How to Measure Success for an Informational Website

Data Science
SiteCrafting Systems Admin Joe Izenman Joe Izenman

Understanding Metrics: Information

In the previous posts of this series, we’ve focused on understanding metrics and how to measure success on your website. This is the final installment of the series. For a high-level overview of the topic, check out the introduction blog.

The Goal: Communicate Information

We started with a technologically complex site type with intuitively easy metrics—online stores—it’s only right that we close on something extremely common, simple to implement, and deceptively difficult to measure.

Strip away the sales channels, the methods of engagement, and we have a website with a goal of communicating information. This could be a simple marketing site, a product FAQ, or a massive, detailed encyclopedia of services, locations, events, etc.

While it’s naive to suggest that a site like this isn’t still selling something, the process is roundabout. Meaningfulness assumes that if a user can easily find information about your product or service, they’re more likely to use it. Conversely, we can guess that users who fail to find the information they need are on their way out as customers.

The Metrics

Informational sites live and die by two elements: information architecture (how intuitively and efficiently the site’s natural structure leads users to their goals) and search (how effectively the site can present what the user wants based on a text query). There are few related possible metrics that seem like they might do the job:

  • Time on task: How long did it take the user to find what they were looking for?
  • Task success: What percentage of users actually found what they were looking for?
  • Search result efficiency: How far down the search results did the user need to go to find what they were looking for?

I say seem because there’s one giant hurdle blocking effectiveness of all these metrics. What were they looking for? To gauge task success or time on task, we need a window into intent, which is notoriously hard to extract from anonymous site behavior. Did the user spend a long time on the site because they couldn’t find what they wanted, but kept trying? Or, because they succeeded quickly, then dove down a rabbit hole of interesting links? Was that quick bounce a user who got what they needed and ran, or one who got quickly frustrated and gave up?

Without a feedback step such as product purchase, event registration, or article share, we’re extremely limited. Time on task and task success are staples of user testing at GearLab, our team of UX experts. The key to their efficacy is right in their name—lab. In a lab study, the tasks are pre-specified and assigned. We know exactly what the user is trying to find, because we told them to find it.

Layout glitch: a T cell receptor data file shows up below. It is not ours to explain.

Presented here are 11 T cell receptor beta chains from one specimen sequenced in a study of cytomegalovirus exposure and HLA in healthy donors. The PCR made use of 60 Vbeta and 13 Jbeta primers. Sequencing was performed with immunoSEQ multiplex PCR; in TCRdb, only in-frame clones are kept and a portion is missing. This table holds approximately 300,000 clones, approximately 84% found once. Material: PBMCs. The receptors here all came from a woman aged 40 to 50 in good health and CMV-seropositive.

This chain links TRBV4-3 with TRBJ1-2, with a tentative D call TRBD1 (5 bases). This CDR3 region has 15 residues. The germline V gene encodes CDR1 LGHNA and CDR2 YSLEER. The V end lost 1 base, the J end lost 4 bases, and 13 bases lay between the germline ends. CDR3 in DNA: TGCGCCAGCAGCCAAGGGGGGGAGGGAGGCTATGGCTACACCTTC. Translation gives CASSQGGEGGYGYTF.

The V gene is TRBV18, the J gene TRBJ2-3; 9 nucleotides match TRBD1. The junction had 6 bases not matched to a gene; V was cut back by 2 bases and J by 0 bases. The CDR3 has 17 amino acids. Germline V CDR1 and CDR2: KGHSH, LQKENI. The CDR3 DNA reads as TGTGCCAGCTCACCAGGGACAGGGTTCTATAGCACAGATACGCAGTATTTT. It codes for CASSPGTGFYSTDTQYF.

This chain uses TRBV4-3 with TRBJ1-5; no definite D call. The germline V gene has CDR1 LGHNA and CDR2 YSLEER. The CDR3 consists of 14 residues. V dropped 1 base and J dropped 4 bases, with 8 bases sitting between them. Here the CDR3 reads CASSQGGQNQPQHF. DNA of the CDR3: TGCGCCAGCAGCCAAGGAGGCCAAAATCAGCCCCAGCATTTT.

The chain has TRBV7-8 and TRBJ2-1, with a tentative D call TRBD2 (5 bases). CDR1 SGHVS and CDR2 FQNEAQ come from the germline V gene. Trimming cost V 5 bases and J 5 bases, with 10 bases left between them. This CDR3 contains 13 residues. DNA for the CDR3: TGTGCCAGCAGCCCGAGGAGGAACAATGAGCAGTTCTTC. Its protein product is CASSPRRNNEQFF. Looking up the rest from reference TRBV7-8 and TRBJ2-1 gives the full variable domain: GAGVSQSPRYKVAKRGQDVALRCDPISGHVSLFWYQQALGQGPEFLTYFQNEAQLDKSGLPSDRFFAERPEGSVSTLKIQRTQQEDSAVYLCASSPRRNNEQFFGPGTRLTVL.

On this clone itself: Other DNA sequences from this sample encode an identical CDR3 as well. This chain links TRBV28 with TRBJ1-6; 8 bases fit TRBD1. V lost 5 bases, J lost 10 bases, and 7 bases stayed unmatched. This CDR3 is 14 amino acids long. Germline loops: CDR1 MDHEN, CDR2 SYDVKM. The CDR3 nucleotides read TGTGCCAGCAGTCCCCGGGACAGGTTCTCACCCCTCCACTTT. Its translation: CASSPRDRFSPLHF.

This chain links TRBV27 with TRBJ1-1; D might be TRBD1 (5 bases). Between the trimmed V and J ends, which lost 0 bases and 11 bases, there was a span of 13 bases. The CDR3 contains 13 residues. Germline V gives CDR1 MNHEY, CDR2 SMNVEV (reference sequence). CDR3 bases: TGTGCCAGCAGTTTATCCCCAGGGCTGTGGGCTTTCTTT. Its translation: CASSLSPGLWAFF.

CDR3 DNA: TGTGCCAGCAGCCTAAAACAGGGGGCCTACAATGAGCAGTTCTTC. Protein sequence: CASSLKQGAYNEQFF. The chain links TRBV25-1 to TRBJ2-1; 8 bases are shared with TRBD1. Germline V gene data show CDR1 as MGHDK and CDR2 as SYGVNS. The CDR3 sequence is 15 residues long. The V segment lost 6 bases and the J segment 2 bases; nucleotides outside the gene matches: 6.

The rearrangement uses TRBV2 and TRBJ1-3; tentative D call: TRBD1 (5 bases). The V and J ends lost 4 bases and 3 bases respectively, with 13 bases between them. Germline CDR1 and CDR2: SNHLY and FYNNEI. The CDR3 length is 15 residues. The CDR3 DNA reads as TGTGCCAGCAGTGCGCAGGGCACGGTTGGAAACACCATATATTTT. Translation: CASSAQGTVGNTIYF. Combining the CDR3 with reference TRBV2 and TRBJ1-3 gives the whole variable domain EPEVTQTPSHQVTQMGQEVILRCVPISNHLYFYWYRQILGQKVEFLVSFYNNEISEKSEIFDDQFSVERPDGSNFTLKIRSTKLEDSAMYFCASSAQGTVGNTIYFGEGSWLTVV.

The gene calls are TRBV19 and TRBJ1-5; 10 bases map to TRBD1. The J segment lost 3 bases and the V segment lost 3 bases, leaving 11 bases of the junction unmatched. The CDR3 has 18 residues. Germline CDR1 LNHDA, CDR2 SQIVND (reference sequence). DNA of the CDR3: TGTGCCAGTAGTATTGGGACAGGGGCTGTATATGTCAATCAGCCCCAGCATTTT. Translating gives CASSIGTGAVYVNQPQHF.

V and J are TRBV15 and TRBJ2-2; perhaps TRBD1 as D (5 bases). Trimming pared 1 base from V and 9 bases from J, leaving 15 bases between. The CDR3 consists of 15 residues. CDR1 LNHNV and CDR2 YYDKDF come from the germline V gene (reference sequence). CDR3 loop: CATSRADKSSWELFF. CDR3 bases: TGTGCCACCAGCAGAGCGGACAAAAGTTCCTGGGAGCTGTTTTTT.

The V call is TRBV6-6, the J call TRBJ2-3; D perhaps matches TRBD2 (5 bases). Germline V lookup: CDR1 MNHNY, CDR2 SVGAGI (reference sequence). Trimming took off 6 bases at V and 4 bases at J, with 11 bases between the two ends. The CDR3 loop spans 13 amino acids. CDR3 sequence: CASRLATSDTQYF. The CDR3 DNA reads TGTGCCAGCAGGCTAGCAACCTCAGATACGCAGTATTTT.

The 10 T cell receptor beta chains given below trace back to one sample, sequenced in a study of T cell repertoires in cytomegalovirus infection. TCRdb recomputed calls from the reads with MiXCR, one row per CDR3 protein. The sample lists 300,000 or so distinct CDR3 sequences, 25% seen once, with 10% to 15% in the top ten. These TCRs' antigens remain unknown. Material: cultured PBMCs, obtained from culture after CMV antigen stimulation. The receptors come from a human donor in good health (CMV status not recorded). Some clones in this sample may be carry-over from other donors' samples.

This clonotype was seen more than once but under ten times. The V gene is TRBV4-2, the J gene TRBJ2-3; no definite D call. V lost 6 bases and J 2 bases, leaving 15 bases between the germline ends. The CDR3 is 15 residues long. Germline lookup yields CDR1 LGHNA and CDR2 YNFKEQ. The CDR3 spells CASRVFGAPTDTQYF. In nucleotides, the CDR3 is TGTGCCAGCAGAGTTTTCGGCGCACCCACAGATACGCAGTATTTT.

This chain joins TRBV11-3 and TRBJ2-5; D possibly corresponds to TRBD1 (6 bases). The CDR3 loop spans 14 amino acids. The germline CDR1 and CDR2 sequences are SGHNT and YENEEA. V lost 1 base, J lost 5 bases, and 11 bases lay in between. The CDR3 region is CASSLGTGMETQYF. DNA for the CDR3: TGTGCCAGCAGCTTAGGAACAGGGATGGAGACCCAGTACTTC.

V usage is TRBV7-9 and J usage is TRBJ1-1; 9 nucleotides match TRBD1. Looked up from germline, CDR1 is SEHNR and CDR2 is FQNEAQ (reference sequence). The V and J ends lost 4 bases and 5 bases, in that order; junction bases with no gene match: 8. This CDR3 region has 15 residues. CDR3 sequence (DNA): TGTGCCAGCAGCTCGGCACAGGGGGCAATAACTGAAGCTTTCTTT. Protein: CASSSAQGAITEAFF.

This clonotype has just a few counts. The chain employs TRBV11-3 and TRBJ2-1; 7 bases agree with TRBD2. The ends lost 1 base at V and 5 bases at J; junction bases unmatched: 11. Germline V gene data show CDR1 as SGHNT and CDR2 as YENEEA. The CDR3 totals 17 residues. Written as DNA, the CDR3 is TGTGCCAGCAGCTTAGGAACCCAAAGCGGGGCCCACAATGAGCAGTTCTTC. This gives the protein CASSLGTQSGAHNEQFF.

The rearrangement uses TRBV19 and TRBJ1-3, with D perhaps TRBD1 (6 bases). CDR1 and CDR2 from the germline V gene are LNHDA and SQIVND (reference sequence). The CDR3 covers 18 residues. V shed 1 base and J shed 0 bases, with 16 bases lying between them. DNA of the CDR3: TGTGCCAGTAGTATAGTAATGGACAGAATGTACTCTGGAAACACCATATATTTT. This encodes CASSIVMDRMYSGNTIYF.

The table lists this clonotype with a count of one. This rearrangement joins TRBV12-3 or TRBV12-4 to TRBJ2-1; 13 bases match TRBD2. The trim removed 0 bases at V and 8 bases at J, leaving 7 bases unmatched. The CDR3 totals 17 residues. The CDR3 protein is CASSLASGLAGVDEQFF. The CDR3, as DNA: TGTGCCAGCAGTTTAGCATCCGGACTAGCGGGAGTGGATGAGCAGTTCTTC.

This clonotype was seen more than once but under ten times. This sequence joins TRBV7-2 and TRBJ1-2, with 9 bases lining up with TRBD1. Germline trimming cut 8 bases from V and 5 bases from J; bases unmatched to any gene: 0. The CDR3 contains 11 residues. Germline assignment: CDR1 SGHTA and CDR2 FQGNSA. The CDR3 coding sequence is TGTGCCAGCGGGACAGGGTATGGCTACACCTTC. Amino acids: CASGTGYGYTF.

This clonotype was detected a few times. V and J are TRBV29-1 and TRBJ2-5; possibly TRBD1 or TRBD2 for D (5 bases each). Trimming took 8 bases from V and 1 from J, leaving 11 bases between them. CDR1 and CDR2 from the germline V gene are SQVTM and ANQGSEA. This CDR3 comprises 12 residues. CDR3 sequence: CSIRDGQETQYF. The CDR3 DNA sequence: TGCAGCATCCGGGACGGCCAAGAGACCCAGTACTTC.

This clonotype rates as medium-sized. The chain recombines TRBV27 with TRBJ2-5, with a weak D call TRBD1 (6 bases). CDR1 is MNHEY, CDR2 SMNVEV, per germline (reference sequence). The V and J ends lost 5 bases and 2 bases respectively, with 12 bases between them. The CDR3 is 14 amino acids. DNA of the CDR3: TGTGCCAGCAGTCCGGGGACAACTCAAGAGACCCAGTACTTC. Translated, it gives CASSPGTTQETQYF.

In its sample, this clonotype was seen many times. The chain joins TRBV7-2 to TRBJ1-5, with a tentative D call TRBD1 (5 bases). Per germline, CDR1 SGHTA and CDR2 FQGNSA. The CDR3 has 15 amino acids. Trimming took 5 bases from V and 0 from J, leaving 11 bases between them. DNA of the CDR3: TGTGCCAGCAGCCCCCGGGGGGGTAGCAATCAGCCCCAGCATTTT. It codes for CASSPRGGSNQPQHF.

On the web, there are workarounds such as a poll checking whether the user found what they wanted, but the value of this method is questionable. Results are heavily skewed toward failure—users are more likely to spend extra time to complain than praise—and often users find these pop-up questions even more irritating than other problems with the site.

So, what can we do? Mostly, we have to lean on educated guesswork and conventional analytics. Repeat visits are probably good. Low bounce rates and higher time spent on a given page is probably good. Low number of returns to the search results page is probably good. Nothing is certain, but uncertainty is the name of the game in analytics. It’s just a question of how much we’re willing to accept and how negatively it impacts our overall predictability.

Next Up

It would be easy to say that we’re all done here. But, of course, that’s nonsense. Formulating your site’s goals and metrics are foundational tasks, which means they’re just the beginning.

As a data scientist, I’m interested in these concepts because they make my work possible. To use machine learning, you need something to predict. To use experimentation and A/B testing, you need something to measure. And to do either effectively, that thing you’re measuring and predicting needs to be genuinely meaningful to business outcomes.

We’ll continue focusing on this topic here on the blog and out in the world. Want to know more about understanding metrics or want to work with us to apply these ideas to your business? Visit GearLab’s website to view our offerings and send us a message.

More from the Understanding Metrics Series